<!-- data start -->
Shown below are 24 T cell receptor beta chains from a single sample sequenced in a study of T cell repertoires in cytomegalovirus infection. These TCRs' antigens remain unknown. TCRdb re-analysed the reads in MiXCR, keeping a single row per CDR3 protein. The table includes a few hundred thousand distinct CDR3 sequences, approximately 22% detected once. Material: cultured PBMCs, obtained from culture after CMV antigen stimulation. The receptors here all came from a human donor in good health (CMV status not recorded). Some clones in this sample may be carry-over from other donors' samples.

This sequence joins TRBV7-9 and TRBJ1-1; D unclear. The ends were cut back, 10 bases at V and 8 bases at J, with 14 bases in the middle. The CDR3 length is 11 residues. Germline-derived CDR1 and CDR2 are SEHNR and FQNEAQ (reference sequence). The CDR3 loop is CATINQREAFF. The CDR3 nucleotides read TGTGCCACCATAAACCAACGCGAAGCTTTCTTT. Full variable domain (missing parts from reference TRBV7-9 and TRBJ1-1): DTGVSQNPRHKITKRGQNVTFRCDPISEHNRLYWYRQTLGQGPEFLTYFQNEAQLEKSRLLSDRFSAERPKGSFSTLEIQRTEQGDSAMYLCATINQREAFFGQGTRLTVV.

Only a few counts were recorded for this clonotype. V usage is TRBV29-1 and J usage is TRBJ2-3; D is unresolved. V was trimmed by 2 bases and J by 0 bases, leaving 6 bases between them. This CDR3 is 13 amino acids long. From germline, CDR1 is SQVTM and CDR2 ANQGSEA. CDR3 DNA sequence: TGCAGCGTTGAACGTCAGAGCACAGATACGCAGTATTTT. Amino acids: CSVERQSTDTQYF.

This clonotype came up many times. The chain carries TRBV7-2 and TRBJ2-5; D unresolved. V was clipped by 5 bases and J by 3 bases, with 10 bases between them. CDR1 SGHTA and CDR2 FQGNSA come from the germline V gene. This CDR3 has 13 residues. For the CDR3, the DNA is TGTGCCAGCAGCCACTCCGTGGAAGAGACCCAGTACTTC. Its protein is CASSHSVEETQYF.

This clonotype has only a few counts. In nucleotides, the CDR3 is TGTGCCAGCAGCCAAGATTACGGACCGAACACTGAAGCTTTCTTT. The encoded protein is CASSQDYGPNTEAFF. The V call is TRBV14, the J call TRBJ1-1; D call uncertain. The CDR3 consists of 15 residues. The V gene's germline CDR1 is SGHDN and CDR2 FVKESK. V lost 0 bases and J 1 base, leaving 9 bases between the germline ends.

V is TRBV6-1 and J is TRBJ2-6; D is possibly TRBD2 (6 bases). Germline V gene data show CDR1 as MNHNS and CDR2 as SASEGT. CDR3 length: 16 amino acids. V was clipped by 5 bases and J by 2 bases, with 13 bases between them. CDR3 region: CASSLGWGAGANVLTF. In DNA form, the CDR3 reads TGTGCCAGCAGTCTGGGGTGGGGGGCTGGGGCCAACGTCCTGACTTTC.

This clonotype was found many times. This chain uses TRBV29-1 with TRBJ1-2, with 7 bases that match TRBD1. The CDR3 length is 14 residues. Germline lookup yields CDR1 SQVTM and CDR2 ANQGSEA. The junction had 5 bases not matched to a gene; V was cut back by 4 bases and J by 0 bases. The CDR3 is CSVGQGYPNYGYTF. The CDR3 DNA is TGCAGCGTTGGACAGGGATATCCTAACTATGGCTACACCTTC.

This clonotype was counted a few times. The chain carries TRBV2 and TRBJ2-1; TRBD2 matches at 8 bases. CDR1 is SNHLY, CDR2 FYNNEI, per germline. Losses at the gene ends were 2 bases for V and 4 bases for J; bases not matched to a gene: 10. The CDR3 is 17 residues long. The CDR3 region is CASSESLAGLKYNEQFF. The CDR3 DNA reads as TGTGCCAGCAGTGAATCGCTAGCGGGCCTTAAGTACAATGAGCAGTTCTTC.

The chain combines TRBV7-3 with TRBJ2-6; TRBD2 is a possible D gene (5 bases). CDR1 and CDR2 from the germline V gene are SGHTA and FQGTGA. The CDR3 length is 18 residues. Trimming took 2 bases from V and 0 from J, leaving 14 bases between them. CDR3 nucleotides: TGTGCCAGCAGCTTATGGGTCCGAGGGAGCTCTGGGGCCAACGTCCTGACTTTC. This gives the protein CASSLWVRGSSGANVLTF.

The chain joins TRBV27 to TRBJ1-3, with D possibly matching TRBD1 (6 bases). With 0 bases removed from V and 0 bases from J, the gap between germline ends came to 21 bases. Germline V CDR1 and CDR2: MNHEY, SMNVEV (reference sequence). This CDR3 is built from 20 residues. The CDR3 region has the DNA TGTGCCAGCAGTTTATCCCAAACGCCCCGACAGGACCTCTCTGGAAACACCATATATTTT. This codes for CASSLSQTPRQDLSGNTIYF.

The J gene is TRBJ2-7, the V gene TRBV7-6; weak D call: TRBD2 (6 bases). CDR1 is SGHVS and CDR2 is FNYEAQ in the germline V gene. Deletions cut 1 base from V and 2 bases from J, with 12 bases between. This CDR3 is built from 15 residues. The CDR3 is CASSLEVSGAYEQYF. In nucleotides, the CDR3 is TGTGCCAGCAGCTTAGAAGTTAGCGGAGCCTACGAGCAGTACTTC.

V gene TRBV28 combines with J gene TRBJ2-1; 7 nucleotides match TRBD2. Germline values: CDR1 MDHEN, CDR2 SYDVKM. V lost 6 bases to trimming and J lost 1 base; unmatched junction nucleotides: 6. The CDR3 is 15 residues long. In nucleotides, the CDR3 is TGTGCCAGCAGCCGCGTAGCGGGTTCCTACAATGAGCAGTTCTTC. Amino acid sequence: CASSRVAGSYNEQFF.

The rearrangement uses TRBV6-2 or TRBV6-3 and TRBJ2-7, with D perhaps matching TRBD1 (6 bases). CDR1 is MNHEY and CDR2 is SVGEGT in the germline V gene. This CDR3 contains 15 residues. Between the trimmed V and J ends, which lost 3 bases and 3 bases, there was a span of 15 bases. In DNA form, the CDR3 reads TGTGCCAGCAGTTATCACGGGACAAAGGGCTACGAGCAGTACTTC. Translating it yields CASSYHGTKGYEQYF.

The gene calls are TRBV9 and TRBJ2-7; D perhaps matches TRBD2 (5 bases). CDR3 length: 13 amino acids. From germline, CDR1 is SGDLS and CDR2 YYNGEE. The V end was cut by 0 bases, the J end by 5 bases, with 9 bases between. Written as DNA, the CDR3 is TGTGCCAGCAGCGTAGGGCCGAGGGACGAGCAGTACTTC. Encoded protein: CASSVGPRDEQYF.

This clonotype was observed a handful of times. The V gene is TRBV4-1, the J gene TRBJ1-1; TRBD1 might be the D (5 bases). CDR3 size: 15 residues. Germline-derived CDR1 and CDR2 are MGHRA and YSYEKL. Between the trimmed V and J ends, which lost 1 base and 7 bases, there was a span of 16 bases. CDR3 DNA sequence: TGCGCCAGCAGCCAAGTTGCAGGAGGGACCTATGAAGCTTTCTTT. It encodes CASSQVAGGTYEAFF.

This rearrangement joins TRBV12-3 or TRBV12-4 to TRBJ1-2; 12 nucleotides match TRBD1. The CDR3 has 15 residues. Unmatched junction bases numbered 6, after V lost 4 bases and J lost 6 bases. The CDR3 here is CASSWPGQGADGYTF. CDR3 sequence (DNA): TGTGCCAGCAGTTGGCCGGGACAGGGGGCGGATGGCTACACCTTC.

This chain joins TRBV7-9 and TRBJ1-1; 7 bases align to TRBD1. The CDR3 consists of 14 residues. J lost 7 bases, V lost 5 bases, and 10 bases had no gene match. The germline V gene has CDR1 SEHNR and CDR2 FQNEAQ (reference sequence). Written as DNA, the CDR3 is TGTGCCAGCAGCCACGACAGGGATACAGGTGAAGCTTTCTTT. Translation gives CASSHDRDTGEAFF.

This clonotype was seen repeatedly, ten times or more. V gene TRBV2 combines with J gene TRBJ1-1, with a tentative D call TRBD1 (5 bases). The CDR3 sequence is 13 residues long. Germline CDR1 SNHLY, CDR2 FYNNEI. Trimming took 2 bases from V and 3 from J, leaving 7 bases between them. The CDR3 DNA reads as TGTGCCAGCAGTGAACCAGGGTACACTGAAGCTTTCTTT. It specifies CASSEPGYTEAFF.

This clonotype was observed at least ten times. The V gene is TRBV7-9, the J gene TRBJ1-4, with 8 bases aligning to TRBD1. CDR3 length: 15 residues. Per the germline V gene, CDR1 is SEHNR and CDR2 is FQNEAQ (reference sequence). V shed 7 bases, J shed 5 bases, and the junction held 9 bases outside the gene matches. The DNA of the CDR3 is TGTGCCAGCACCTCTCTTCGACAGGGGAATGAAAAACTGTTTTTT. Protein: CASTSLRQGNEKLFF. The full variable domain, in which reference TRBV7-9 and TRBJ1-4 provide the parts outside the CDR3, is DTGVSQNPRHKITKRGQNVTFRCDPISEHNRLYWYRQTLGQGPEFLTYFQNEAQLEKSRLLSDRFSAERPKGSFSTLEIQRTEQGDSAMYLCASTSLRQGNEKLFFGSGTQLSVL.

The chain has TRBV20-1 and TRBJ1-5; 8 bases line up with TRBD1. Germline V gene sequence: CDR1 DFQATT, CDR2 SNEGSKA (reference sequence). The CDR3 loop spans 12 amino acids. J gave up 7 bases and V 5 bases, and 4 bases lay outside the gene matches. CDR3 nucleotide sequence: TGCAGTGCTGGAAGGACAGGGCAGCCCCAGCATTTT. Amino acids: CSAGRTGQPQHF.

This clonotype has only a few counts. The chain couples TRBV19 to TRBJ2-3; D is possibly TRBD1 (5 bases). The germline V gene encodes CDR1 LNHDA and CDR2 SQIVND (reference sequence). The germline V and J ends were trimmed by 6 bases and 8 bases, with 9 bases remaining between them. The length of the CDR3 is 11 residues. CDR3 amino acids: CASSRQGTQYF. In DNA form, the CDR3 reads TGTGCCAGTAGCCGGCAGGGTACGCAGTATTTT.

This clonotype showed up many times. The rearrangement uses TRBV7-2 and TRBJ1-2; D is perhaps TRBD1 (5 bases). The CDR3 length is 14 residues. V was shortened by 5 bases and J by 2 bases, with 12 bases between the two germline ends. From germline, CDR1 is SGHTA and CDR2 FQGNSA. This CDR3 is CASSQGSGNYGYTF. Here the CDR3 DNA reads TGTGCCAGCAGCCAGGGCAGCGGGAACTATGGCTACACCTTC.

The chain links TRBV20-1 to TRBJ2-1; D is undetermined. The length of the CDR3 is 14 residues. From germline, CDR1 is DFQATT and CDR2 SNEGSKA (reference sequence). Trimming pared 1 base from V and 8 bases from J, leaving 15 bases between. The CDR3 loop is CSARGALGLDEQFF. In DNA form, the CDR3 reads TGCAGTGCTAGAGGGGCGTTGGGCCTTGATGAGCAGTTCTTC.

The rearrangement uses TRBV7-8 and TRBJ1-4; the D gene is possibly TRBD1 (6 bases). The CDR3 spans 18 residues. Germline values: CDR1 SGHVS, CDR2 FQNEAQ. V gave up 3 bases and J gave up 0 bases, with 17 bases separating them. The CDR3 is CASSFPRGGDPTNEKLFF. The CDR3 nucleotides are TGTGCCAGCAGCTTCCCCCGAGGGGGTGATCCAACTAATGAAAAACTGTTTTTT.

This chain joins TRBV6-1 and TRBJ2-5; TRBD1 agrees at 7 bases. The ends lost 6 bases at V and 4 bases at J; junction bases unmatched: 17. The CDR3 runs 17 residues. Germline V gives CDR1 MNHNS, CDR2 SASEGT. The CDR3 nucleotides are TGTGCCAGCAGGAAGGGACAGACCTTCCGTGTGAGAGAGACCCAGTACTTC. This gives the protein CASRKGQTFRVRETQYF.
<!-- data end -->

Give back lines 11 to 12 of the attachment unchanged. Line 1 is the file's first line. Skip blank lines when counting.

The J gene is TRBJ2-7, the V gene TRBV7-6; weak D call: TRBD2 (6 bases). CDR1 is SGHVS and CDR2 is FNYEAQ in the germline V gene. Deletions cut 1 base from V and 2 bases from J, with 12 bases between. This CDR3 is built from 15 residues. The CDR3 is CASSLEVSGAYEQYF. In nucleotides, the CDR3 is TGTGCCAGCAGCTTAGAAGTTAGCGGAGCCTACGAGCAGTACTTC.

V gene TRBV28 combines with J gene TRBJ2-1; 7 nucleotides match TRBD2. Germline values: CDR1 MDHEN, CDR2 SYDVKM. V lost 6 bases to trimming and J lost 1 base; unmatched junction nucleotides: 6. The CDR3 is 15 residues long. In nucleotides, the CDR3 is TGTGCCAGCAGCCGCGTAGCGGGTTCCTACAATGAGCAGTTCTTC. Amino acid sequence: CASSRVAGSYNEQFF.